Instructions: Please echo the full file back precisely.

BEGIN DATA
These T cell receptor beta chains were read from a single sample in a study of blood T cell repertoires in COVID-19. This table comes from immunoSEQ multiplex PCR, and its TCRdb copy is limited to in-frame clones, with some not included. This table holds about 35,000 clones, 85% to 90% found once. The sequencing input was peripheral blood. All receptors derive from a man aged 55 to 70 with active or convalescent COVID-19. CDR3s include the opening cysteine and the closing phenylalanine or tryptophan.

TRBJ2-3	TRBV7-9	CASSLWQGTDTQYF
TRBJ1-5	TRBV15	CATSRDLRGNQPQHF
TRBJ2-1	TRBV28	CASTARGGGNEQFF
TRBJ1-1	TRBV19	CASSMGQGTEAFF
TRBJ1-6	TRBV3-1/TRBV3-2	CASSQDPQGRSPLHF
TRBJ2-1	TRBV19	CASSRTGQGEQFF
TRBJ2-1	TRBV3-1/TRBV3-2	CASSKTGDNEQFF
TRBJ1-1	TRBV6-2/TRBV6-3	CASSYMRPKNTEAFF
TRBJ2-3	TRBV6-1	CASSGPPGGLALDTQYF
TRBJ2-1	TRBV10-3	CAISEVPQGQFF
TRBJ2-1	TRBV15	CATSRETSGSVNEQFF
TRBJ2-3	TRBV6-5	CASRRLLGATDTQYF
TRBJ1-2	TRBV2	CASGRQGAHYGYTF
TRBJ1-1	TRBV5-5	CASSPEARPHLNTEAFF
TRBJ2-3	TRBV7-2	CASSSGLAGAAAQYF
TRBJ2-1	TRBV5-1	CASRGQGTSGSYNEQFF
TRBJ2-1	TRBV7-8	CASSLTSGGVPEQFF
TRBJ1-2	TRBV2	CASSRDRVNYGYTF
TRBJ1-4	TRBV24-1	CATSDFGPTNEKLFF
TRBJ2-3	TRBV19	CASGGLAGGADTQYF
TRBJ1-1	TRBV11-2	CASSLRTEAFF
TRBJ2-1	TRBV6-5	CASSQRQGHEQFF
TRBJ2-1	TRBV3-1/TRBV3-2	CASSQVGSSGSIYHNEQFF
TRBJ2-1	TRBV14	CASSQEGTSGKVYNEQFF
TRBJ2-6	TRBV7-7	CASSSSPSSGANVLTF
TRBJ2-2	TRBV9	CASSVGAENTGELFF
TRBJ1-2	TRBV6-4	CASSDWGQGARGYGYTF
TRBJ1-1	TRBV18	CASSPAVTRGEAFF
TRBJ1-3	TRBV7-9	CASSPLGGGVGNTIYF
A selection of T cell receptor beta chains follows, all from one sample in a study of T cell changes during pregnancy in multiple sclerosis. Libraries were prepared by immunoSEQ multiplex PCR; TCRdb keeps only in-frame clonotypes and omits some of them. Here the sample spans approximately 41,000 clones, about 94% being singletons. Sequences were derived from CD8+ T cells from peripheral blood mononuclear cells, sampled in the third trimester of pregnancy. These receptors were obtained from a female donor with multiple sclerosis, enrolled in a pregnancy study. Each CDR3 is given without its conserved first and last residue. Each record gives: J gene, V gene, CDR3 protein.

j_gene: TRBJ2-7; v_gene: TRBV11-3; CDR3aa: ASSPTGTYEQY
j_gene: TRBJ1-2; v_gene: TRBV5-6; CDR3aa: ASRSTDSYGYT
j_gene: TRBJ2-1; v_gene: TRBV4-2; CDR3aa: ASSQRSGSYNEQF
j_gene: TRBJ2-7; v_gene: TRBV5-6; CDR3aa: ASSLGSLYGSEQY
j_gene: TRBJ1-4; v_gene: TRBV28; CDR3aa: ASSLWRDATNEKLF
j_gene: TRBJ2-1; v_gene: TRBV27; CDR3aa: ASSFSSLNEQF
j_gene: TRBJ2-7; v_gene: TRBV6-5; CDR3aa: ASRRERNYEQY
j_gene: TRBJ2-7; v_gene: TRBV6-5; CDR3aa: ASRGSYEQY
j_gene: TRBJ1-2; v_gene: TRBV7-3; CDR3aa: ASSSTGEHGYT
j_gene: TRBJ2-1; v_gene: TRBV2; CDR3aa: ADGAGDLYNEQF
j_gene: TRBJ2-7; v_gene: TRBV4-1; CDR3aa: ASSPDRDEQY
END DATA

These T cell receptor beta chains were read from a single sample in a study of blood T cell repertoires in COVID-19. This table comes from immunoSEQ multiplex PCR, and its TCRdb copy is limited to in-frame clones, with some not included. This table holds about 35,000 clones, 85% to 90% found once. The sequencing input was peripheral blood. All receptors derive from a man aged 55 to 70 with active or convalescent COVID-19. CDR3s include the opening cysteine and the closing phenylalanine or tryptophan.

TRBJ2-3	TRBV7-9	CASSLWQGTDTQYF
TRBJ1-5	TRBV15	CATSRDLRGNQPQHF
TRBJ2-1	TRBV28	CASTARGGGNEQFF
TRBJ1-1	TRBV19	CASSMGQGTEAFF
TRBJ1-6	TRBV3-1/TRBV3-2	CASSQDPQGRSPLHF
TRBJ2-1	TRBV19	CASSRTGQGEQFF
TRBJ2-1	TRBV3-1/TRBV3-2	CASSKTGDNEQFF
TRBJ1-1	TRBV6-2/TRBV6-3	CASSYMRPKNTEAFF
TRBJ2-3	TRBV6-1	CASSGPPGGLALDTQYF
TRBJ2-1	TRBV10-3	CAISEVPQGQFF
TRBJ2-1	TRBV15	CATSRETSGSVNEQFF
TRBJ2-3	TRBV6-5	CASRRLLGATDTQYF
TRBJ1-2	TRBV2	CASGRQGAHYGYTF
TRBJ1-1	TRBV5-5	CASSPEARPHLNTEAFF
TRBJ2-3	TRBV7-2	CASSSGLAGAAAQYF
TRBJ2-1	TRBV5-1	CASRGQGTSGSYNEQFF
TRBJ2-1	TRBV7-8	CASSLTSGGVPEQFF
TRBJ1-2	TRBV2	CASSRDRVNYGYTF
TRBJ1-4	TRBV24-1	CATSDFGPTNEKLFF
TRBJ2-3	TRBV19	CASGGLAGGADTQYF
TRBJ1-1	TRBV11-2	CASSLRTEAFF
TRBJ2-1	TRBV6-5	CASSQRQGHEQFF
TRBJ2-1	TRBV3-1/TRBV3-2	CASSQVGSSGSIYHNEQFF
TRBJ2-1	TRBV14	CASSQEGTSGKVYNEQFF
TRBJ2-6	TRBV7-7	CASSSSPSSGANVLTF
TRBJ2-2	TRBV9	CASSVGAENTGELFF
TRBJ1-2	TRBV6-4	CASSDWGQGARGYGYTF
TRBJ1-1	TRBV18	CASSPAVTRGEAFF
TRBJ1-3	TRBV7-9	CASSPLGGGVGNTIYF
A selection of T cell receptor beta chains follows, all from one sample in a study of T cell changes during pregnancy in multiple sclerosis. Libraries were prepared by immunoSEQ multiplex PCR; TCRdb keeps only in-frame clonotypes and omits some of them. Here the sample spans approximately 41,000 clones, about 94% being singletons. Sequences were derived from CD8+ T cells from peripheral blood mononuclear cells, sampled in the third trimester of pregnancy. These receptors were obtained from a female donor with multiple sclerosis, enrolled in a pregnancy study. Each CDR3 is given without its conserved first and last residue. Each record gives: J gene, V gene, CDR3 protein.

j_gene: TRBJ2-7; v_gene: TRBV11-3; CDR3aa: ASSPTGTYEQY
j_gene: TRBJ1-2; v_gene: TRBV5-6; CDR3aa: ASRSTDSYGYT
j_gene: TRBJ2-1; v_gene: TRBV4-2; CDR3aa: ASSQRSGSYNEQF
j_gene: TRBJ2-7; v_gene: TRBV5-6; CDR3aa: ASSLGSLYGSEQY
j_gene: TRBJ1-4; v_gene: TRBV28; CDR3aa: ASSLWRDATNEKLF
j_gene: TRBJ2-1; v_gene: TRBV27; CDR3aa: ASSFSSLNEQF
j_gene: TRBJ2-7; v_gene: TRBV6-5; CDR3aa: ASRRERNYEQY
j_gene: TRBJ2-7; v_gene: TRBV6-5; CDR3aa: ASRGSYEQY
j_gene: TRBJ1-2; v_gene: TRBV7-3; CDR3aa: ASSSTGEHGYT
j_gene: TRBJ2-1; v_gene: TRBV2; CDR3aa: ADGAGDLYNEQF
j_gene: TRBJ2-7; v_gene: TRBV4-1; CDR3aa: ASSPDRDEQY